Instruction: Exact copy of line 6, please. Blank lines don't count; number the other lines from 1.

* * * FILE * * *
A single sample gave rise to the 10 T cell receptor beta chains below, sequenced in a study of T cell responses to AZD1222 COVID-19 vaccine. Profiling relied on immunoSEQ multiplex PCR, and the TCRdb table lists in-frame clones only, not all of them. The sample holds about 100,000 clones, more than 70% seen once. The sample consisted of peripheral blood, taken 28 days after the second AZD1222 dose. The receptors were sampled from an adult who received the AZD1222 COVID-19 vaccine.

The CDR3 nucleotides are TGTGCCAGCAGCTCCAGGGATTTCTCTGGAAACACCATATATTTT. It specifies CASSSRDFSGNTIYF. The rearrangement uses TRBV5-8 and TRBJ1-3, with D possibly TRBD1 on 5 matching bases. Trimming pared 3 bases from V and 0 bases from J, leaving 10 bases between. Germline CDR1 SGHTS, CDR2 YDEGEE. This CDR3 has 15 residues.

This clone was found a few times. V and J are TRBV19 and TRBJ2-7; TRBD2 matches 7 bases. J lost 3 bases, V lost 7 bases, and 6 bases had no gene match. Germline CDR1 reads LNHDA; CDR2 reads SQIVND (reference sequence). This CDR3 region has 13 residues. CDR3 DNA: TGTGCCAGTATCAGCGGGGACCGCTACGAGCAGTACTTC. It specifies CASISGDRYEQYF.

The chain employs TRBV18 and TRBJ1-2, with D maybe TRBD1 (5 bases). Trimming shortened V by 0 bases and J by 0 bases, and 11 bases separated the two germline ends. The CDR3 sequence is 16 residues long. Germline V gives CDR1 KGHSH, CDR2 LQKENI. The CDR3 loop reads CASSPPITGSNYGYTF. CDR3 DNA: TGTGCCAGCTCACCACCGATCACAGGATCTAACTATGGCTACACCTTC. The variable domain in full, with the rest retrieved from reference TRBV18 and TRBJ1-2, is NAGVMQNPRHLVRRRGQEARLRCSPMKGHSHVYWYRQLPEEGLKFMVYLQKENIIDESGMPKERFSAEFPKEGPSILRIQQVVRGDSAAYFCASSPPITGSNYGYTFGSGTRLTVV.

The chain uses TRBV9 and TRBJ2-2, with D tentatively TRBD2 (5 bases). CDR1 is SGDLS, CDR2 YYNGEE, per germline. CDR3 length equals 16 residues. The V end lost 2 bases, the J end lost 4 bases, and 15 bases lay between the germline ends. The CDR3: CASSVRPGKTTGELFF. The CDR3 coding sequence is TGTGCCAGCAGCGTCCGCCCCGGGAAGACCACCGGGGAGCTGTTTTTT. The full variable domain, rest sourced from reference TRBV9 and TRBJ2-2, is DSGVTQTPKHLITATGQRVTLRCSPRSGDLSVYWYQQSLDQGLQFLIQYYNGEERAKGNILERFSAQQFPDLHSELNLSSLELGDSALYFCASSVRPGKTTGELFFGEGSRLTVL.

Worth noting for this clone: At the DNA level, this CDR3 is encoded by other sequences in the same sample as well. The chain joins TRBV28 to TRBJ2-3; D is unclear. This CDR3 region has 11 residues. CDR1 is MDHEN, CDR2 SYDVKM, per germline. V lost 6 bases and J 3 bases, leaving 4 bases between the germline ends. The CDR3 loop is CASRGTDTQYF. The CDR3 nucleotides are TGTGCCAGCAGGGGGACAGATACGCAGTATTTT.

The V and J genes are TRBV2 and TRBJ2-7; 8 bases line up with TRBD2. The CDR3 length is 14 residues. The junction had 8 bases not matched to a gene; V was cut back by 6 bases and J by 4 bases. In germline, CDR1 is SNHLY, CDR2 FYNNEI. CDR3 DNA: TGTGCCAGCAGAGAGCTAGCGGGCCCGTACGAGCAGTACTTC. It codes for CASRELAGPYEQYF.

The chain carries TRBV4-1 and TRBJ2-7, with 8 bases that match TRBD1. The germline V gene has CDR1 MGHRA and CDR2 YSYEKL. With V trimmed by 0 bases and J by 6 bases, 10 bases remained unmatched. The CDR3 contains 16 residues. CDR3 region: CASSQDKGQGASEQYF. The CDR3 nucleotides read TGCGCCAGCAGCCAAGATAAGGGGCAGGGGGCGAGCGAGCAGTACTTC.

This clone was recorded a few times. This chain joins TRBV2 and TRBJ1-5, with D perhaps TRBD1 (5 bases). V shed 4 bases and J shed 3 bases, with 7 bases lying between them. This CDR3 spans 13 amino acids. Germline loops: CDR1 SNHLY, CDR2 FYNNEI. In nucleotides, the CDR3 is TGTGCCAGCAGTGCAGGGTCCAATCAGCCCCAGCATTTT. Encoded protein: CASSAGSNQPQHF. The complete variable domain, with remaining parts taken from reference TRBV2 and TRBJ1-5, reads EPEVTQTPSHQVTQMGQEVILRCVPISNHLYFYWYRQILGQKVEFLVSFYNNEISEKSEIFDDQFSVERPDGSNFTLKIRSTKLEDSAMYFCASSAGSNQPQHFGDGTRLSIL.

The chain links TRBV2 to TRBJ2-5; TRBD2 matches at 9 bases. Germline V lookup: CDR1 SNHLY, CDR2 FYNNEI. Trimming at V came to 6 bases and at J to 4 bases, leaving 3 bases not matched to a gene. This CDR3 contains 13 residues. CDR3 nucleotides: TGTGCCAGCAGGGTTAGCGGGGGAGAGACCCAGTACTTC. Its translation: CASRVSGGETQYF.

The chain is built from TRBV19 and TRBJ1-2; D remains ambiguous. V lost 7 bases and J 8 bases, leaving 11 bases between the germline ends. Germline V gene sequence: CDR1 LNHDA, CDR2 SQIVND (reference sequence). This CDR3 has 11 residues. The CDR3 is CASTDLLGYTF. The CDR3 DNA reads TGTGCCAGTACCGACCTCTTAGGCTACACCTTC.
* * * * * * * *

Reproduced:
Worth noting for this clone: At the DNA level, this CDR3 is encoded by other sequences in the same sample as well. The chain joins TRBV28 to TRBJ2-3; D is unclear. This CDR3 region has 11 residues. CDR1 is MDHEN, CDR2 SYDVKM, per germline. V lost 6 bases and J 3 bases, leaving 4 bases between the germline ends. The CDR3 loop is CASRGTDTQYF. The CDR3 nucleotides are TGTGCCAGCAGGGGGACAGATACGCAGTATTTT.